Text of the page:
via Miss Anthropic Principle
A very happy early birthday to noted British actor Benedict Cumberbatch, who according to IMDb has been acting his pants off (if only!) but who first came to my attention as Sherlock Holmes in the modernized BBC adaptation. Have you seen this yet? If not, get thee to a Netflix because it is virtually perfect.
As Sherlock, Mr. Cumberbatch is cold, antic, calculating, and often unexpectedly vulnerable. He plays more to the sociopathic side of Holmes’ nature—the side that can’t quite get past seeing human beings as rather curious machines. But all that intellect breaks down every now and again in some very quiet, awkward, charming ways. It’s a delight—and I admit that I am also quite envious of this Sherlock’s long wool coat and anarchic scarf.
My second novella, “Hearts and Harbingers,” is now available in the Amazon Kindle Store! I’ve just started buying Kindle books myself because it is ridiculously easy, and also because then I get a chance to browse Amazon’s one-star reviews, which soothe my author-worries and make me giggle.
Below are some of my favorites.
Moby-Dick: “Be sure to avoid the audio version read by Burt Reynolds.”
We here at Olivia Waite have developed quite a thing for Jeremy Brett, thanks to his performance as Sherlock Holmes.
How could we not? Behold the hotness:
And recently, in a wistful mood, we hied ourselves to IMDb and checked out Mr. Brett’s page, which has some rather lovely quotes that only make you love him all the more. Thoughtfulness! Self-doubt! A tragic love story!
There is also a large poster of the film version of My Fair Lady under the “Known For” heading.
And this surprised me. I have seen Brett’s Holmes series twice through by now—more, in the case of favorite episodes. And I was practically raised on My Fair Lady, and can still sing half the musical numbers, even the wordy ones that Rex Harrison white-man-raps his way through. But I have no memory of Jeremy Brett’s face. I clicked over to the cast list expecting to see him listed as “Street Sweeper #2″ or some such.
But instead—and there is not enough capslock in the world for this—JEREMY BRETT IS FREDDY EYNESFORD-HILL.
This was one of those moments when the world shifts on its axis. I’ve always been of the opinion that Eliza and Henry Higgins share a love as true as it is, well, kind of bitchy. Freddy always seemed to get in the way.
But now, it feels like Eliza’s choice is no longer between one super-intelligent asshole and one earnest but slow-witted aristocrat—now it feels like she’s torn between Henry Higgins and a guy who later grows up to be Sherlock Holmes.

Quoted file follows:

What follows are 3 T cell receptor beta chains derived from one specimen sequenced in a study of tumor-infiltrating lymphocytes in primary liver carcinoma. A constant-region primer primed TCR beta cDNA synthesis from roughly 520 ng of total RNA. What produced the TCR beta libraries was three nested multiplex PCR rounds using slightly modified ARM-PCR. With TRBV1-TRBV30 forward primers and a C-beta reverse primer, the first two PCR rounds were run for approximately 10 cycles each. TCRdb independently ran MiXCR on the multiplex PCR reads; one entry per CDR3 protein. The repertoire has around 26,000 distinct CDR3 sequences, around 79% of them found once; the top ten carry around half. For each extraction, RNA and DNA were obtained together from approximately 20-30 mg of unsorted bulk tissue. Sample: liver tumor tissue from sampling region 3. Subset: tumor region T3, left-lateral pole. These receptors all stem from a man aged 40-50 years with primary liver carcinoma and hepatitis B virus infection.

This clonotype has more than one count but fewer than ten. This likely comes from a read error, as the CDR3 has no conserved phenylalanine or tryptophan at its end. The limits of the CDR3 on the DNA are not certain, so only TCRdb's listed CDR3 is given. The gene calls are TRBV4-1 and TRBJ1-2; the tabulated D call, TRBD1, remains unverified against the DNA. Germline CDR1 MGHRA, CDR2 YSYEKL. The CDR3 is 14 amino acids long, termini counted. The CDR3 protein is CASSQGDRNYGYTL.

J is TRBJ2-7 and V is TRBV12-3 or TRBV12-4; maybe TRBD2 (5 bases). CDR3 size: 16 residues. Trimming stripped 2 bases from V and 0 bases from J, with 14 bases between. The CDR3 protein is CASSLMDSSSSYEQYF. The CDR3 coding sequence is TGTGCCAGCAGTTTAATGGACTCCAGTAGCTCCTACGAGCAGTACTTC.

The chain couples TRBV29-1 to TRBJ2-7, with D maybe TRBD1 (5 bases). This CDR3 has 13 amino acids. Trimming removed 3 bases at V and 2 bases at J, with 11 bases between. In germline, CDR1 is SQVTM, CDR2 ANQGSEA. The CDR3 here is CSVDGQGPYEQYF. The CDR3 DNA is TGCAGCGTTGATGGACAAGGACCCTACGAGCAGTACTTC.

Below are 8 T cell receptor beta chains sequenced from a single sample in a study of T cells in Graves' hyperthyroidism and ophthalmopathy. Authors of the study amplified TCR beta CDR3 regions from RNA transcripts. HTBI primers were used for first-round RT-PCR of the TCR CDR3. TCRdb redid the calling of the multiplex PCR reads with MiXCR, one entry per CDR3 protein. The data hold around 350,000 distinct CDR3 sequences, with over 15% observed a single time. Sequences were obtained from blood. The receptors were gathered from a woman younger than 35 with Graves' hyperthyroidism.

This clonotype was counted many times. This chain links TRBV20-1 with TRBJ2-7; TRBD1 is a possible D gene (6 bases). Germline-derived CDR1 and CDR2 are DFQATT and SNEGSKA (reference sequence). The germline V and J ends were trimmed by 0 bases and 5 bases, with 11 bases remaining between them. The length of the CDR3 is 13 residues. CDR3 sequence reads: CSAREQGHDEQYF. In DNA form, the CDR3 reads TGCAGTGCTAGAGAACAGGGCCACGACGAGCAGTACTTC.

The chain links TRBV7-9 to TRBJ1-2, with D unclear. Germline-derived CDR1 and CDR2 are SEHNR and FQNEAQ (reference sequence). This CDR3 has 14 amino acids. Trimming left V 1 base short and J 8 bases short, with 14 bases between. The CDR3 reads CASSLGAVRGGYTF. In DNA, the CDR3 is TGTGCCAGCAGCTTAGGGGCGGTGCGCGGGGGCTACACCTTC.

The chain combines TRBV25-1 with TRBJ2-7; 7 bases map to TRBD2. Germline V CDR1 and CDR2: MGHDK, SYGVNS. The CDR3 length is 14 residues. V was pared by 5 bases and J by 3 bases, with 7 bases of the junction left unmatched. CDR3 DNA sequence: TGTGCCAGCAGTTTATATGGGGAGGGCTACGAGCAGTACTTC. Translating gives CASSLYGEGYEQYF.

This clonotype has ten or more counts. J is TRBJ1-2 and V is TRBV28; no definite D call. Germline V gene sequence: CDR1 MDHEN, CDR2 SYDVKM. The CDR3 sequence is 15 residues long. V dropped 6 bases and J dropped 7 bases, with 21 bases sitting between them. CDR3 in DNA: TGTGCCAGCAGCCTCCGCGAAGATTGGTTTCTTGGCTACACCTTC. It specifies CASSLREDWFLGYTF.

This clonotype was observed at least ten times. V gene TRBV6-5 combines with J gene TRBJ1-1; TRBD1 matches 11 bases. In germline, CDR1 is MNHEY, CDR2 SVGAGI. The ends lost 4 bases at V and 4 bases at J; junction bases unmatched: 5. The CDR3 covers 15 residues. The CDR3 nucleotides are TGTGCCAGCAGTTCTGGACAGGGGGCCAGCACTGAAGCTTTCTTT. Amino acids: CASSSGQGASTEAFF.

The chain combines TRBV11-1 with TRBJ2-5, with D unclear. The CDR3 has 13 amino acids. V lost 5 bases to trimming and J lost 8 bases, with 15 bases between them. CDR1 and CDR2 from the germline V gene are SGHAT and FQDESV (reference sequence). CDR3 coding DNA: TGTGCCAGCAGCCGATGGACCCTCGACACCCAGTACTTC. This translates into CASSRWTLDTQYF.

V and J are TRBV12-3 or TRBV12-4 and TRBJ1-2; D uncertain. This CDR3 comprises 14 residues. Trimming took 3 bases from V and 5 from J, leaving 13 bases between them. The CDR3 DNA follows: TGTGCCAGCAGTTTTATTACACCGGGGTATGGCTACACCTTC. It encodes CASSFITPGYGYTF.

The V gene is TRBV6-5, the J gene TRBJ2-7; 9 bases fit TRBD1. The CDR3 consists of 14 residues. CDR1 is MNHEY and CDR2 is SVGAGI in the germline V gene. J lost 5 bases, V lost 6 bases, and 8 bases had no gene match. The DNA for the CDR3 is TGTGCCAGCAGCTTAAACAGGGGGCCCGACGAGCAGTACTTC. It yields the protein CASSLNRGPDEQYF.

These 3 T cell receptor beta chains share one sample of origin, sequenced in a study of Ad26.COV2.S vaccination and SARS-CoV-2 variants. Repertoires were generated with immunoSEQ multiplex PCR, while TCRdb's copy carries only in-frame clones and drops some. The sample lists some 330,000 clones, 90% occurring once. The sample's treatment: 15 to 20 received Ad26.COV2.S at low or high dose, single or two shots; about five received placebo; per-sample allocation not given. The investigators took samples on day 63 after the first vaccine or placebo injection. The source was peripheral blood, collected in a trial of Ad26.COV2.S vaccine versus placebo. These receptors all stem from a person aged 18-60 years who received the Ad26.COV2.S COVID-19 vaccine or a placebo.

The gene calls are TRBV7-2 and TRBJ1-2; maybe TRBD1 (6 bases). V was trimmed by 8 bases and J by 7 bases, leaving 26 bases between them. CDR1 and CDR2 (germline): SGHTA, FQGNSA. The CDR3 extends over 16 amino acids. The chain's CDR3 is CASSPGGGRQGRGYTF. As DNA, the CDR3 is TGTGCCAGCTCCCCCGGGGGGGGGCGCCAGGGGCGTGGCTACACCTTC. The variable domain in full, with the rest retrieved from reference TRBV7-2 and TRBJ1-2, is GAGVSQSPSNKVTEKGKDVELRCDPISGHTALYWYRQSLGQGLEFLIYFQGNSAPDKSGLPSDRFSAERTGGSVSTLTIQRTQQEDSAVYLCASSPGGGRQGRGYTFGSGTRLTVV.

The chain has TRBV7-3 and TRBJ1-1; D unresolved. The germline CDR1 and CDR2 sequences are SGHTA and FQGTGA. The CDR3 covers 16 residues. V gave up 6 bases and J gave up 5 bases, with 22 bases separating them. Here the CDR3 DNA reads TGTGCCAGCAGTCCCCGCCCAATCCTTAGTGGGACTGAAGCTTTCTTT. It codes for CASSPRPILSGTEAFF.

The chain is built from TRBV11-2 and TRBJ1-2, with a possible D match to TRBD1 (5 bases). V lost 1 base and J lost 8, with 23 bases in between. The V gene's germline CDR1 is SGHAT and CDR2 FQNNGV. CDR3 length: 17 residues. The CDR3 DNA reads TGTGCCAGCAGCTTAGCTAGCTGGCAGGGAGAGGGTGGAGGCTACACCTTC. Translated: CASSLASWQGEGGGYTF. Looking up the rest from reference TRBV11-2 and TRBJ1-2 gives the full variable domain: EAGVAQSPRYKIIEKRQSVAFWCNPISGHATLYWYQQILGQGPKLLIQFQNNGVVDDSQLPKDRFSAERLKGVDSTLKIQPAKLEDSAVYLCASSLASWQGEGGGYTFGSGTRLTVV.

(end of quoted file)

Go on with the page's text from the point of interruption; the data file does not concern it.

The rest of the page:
And I’m not rooting for Rex Harrison in this love triangle anymore. Any dilemma where one option is Jeremy Brett—you choose Jeremy Brett!
We here at Olivia Waite are a little old-fashioned. We like typewriters, and postcards, and bicycles where the front wheel is considerably larger than the back no matter how impractical that makes them for the hilly city in which we live.
We are also therefore a little late to certain cultural enthusiasms, particularly A) the vampire craze, and B) Sherlock Holmes. And since we started looking into these at around the same time, they became kind of linked in the mysterious tendrils of our brain, until we came up with the following brilliant idea, that we cannot really believe nobody has written about before:
Sherlock Holmes could totally be a vampire.
Jeremy Brett as Sherlock "Vampire" Holmes
Admittedly, most of the theory originates not from the Sherlock stories — working through them slowly but steadily — but from the Jeremy Brett series that ran in spurts for ten years starting in 1984. Of which I have seen every episode. And developed more than a passing crush on the late, lamented Mr. Brett.
Thus, without further ado: points of commonality between a traditional, non-sparkly vampire and Sherlock Holmes:
- black hair slicked back from a widow’s peak
- pale skin
- pointy eyebrows often raised to indicate a superiority of intellect
- elegant clothing, but never dandyish
- master of disguise, as either a bat or a working-class laborer, respectively
- a predatory brain, which searches out prey in the form of edible humans or clever criminals
- a preference for shadows and the city and not, say, country hikes on a sunny spring afternoon
- coolness of manner, particularly toward lesser beings
- the ability to enthrall and fascinate individuals of weaker mind (cough cough Watson cough)
- a general air of what could only be termed bloodlessness
- a cruel streak
- an addiction to something polite society finds distasteful (blood, cocaine)
There are a few distinctions — vampires tend to commit murders rather than foil them, and are generally depicted as more popular with/fond of the ladies than dear Sherlock caught up in his Watson bromance — but on the whole there’s something appealing in the idea of a dark-haired man with a powerful nose and piercing eyes, flitting through the night solving crimes and drinking blood.
After all, if Jane Austen can turn vampire, anybody’s fair game.